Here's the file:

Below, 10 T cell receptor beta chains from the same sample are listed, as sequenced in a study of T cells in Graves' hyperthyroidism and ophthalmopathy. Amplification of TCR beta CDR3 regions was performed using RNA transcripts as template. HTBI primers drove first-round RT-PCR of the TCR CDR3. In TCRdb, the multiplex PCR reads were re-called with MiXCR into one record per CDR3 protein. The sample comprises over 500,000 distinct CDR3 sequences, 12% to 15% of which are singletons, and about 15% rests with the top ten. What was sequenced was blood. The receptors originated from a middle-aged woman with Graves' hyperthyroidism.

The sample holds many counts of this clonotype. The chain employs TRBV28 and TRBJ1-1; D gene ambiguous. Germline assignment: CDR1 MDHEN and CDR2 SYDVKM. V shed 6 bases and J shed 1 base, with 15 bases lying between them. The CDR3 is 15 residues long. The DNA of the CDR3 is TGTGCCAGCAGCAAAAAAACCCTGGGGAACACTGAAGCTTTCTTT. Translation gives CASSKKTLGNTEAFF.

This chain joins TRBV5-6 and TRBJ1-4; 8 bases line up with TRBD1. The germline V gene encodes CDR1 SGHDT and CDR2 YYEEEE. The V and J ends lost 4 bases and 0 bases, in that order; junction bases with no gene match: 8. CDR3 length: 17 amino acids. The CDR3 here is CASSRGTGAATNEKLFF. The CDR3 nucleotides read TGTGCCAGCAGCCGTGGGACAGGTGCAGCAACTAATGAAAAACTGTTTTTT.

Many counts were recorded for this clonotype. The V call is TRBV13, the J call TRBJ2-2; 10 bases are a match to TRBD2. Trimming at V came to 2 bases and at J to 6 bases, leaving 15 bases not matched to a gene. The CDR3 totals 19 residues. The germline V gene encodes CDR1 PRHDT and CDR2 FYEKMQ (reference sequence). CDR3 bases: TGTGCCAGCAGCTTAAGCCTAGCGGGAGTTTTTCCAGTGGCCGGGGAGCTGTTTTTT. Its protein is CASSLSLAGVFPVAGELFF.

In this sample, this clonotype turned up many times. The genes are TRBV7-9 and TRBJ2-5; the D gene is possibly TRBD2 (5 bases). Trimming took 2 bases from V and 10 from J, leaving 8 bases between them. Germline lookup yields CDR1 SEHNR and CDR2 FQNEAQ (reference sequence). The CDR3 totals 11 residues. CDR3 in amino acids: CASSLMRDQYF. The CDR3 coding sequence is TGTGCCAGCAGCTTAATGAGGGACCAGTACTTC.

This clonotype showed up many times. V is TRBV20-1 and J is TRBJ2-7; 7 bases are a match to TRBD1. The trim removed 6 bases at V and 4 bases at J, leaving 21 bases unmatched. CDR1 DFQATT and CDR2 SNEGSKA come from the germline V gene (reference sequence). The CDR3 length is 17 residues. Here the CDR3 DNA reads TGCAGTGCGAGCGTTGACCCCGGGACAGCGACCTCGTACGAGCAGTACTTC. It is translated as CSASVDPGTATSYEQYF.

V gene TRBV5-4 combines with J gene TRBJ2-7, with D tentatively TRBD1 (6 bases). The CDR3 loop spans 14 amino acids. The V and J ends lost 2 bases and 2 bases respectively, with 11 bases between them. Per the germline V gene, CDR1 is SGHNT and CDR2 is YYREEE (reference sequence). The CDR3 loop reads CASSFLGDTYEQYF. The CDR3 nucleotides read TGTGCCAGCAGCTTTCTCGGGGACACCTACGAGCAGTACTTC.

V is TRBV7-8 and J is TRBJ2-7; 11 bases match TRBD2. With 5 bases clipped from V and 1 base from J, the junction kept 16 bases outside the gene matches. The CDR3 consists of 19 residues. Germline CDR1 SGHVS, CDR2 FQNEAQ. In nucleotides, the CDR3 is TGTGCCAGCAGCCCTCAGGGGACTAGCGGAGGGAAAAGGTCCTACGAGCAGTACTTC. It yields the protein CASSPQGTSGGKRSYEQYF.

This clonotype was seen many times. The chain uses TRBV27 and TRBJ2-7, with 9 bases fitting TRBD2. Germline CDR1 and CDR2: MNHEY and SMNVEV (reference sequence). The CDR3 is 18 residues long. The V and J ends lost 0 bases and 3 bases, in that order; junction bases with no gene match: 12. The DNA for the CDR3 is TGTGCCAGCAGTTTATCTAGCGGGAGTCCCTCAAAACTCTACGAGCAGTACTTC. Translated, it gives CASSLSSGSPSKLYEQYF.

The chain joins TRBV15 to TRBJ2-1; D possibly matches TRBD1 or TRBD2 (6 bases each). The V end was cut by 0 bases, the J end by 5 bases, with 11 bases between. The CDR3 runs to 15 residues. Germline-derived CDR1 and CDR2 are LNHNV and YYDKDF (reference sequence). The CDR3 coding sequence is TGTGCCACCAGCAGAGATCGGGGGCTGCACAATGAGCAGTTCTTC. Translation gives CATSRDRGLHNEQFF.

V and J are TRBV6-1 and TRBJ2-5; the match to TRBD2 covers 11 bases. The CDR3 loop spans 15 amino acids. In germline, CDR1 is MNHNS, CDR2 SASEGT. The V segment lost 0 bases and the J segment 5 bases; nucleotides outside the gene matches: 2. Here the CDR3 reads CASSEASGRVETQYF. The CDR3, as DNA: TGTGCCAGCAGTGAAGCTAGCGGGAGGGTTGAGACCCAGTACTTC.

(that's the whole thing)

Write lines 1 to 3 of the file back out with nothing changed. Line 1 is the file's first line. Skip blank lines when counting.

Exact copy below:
Below, 10 T cell receptor beta chains from the same sample are listed, as sequenced in a study of T cells in Graves' hyperthyroidism and ophthalmopathy. Amplification of TCR beta CDR3 regions was performed using RNA transcripts as template. HTBI primers drove first-round RT-PCR of the TCR CDR3. In TCRdb, the multiplex PCR reads were re-called with MiXCR into one record per CDR3 protein. The sample comprises over 500,000 distinct CDR3 sequences, 12% to 15% of which are singletons, and about 15% rests with the top ten. What was sequenced was blood. The receptors originated from a middle-aged woman with Graves' hyperthyroidism.

The sample holds many counts of this clonotype. The chain employs TRBV28 and TRBJ1-1; D gene ambiguous. Germline assignment: CDR1 MDHEN and CDR2 SYDVKM. V shed 6 bases and J shed 1 base, with 15 bases lying between them. The CDR3 is 15 residues long. The DNA of the CDR3 is TGTGCCAGCAGCAAAAAAACCCTGGGGAACACTGAAGCTTTCTTT. Translation gives CASSKKTLGNTEAFF.

This chain joins TRBV5-6 and TRBJ1-4; 8 bases line up with TRBD1. The germline V gene encodes CDR1 SGHDT and CDR2 YYEEEE. The V and J ends lost 4 bases and 0 bases, in that order; junction bases with no gene match: 8. CDR3 length: 17 amino acids. The CDR3 here is CASSRGTGAATNEKLFF. The CDR3 nucleotides read TGTGCCAGCAGCCGTGGGACAGGTGCAGCAACTAATGAAAAACTGTTTTTT.